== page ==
Check out this pretty German Shepherd to my left. Now without knowing anything about this dog specifically people would line up to adopt him. Why? Because he's a German Shepherd! I've always wanted a German Shepherd. My husband really wants a German Shepherd. Have you ever owned one before? No. Then why do you want one? I just love them. Well, that's all and good but here's the thing, just because you want something doesn't mean it's a good idea.
German Shepherds have been coming into the shelter a lot lately as strays with pretty much the same issues. Multiple people have tried to get the shelter or my rescue group to take in a German Shepherd dog that they have had, generally since a puppy, and again all are having about the same issues.
So why is this happening? People are choosing dogs much like they choose furniture or many other things in a store. They see something they like and they want it. Maybe they've seen someone with a well-behaved German Shepherd and thought they were all like that. Maybe it's just something they've decided they like without any real reason. Sadly these are not good enough reasons to choose a dog such as the German Shepherd.
These dogs can be amazing companion and family animals. I personally love German Shepherds, except for the hair, ugh so much shedding. Anyways, with a good temperament and giving the dog what it needs they can be so great. Just like any dog though, when they don't get what they need in the form of training and guidance there come a lot of negative issues that eventually end with the dog being rehomed or euthanized.
Shepherds are notorious for having anxiety issues and guarding issues. They are a working breed and while not every one of them needs a real job like a K9 cop or search & rescue, they all need training, rules, and guidance. They need a TON of socialization with people, kids, and dogs at the very least. A TON. Whatever you think a dog needs to be well socialized, take that and double it, and then add some more. These dogs are born naturally suspicious. When they start to mature if you don't have their socialization on point and your role established with them, they will start to tell you who can come over. If you're not careful you'll have a bite first and ask questions later kind of dog.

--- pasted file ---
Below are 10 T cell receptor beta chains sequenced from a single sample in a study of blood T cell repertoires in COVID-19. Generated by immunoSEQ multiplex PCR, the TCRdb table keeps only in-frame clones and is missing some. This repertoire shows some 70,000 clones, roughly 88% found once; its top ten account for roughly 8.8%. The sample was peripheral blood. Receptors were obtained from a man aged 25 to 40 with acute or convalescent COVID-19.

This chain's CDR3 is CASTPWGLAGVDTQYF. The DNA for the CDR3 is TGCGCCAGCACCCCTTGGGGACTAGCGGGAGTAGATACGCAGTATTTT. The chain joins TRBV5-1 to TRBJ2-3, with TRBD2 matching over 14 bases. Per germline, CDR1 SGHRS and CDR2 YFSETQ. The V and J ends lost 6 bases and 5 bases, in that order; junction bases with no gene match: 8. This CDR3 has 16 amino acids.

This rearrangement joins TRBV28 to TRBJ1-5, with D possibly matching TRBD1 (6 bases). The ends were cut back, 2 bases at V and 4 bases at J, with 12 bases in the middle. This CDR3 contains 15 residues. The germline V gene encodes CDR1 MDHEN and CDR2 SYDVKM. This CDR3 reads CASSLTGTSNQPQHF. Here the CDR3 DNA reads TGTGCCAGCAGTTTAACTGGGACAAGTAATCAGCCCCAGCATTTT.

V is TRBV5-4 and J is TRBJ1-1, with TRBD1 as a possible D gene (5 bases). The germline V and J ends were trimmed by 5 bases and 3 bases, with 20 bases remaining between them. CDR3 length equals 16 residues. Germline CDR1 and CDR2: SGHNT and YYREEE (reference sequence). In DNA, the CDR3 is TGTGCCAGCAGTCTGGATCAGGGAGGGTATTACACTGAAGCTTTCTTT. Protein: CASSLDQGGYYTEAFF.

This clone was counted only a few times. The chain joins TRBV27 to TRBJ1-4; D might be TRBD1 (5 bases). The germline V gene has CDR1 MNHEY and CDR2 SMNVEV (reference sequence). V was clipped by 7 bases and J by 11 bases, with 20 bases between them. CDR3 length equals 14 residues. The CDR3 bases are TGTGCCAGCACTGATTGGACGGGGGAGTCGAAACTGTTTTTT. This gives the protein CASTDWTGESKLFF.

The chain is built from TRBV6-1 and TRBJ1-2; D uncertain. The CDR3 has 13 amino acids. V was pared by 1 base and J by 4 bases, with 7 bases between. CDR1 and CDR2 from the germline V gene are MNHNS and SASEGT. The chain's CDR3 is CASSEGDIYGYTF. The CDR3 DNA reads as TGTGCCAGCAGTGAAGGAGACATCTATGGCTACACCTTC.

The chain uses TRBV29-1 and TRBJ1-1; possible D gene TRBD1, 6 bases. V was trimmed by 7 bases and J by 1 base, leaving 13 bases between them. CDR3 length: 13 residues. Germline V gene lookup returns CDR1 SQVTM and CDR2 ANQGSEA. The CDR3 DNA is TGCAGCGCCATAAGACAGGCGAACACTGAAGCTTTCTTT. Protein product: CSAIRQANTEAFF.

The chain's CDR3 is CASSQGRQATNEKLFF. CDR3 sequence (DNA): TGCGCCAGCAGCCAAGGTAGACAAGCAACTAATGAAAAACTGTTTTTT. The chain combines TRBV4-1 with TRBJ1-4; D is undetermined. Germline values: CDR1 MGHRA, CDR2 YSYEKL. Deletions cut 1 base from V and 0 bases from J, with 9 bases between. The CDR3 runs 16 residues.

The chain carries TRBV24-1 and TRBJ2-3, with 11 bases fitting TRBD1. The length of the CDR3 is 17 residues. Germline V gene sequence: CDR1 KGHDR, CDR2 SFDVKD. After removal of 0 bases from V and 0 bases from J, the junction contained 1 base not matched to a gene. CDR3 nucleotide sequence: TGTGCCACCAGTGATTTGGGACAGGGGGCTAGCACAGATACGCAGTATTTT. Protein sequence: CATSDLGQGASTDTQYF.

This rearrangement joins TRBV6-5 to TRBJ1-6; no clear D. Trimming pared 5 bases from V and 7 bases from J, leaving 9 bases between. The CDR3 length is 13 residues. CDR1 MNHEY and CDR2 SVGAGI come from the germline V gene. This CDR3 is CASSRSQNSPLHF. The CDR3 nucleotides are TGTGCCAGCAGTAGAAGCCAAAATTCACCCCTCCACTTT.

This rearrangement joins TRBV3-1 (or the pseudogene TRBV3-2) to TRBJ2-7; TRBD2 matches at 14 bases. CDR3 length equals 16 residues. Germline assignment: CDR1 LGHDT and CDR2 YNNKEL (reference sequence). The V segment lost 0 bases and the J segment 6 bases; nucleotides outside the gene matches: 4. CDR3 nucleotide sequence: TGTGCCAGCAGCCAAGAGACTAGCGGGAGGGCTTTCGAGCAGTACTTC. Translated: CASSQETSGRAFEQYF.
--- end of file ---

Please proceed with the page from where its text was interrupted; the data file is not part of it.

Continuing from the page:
Now remember I love these dogs, these are my kind of dogs, but I don't recommend them to everyone, everyone is not me. They are working dogs that love to learn and have rules. What happens when they don't get what they need? All that energy and all of that suspicious, trust no one, personality creates anxiety. An anxious shepherd is no fun. They commonly have spinning issues, chasing their own tail, excessive barking, destruction, reactivity in their own yard or out on walks, and many times eventually snapping at people or imaginary things. Shepherds can hide a lot of anxiety in the form of "being protective" which is typically code for guarding. Yeah that dog that won't let your husband near or let you hug your kids? That's not a protective dog that's a dog who's guarding what it sees as it's property. Some people seem to think this is ok, trust me this is a risky game you don't want to be playing.
I'm sorry but there are people who need to hear this: German Shepherds are not for you! Wait, no I'm not sorry, it's just a fact. An important one that people need to face up to. It hurts my heart to see shepherds that could have been wonderful dogs now having to be put down because they have become too dangerous for the average dog owner to live with. Shepherds are tough and they can hide anxiety, especially the more front of the pack ones.
Do your homework. Research the breed, any breed, you want to bring home. If it's mixed keep in mind it is its own breed now and who knows what it will be like. If you are a novice shepherd owner but still want one, be prepared to spend the money to get help from a trainer. It's worth it. Way easier to come up with the money to train it than to deal with the heartbreak of having to give it to someone else or worse. When "worse" happens people want to blame the dog. The dog didn't ask to come live with you. The dog was most likely a puppy when you took it home and so then how it is as an adult is partly your fault. Then the dogs end up in the shelter where I work or in my rescue and we're left dealing with the fallout. Nothing sucks more than to see one of your favorite breeds come into the shelter or rescue and your first thought is "hope this one is nice."
If you aren't willing to put in the time and effort that shepherds need PLEASE find a breed that works for you and your lifestyle better and just enjoy other people's friendly shepherds.
What Our Clients Are Saying
Amazing time for both of my pups while we were away for vacation! Drop off was smooth for my anxious pup which is a rarity. They were excited to see me upon pick up, but far more calm than taking them to a traditional kennel and they were worn out from all the playing they got to do! We highly recommend Richelle and her family!~Amanda Baumgardner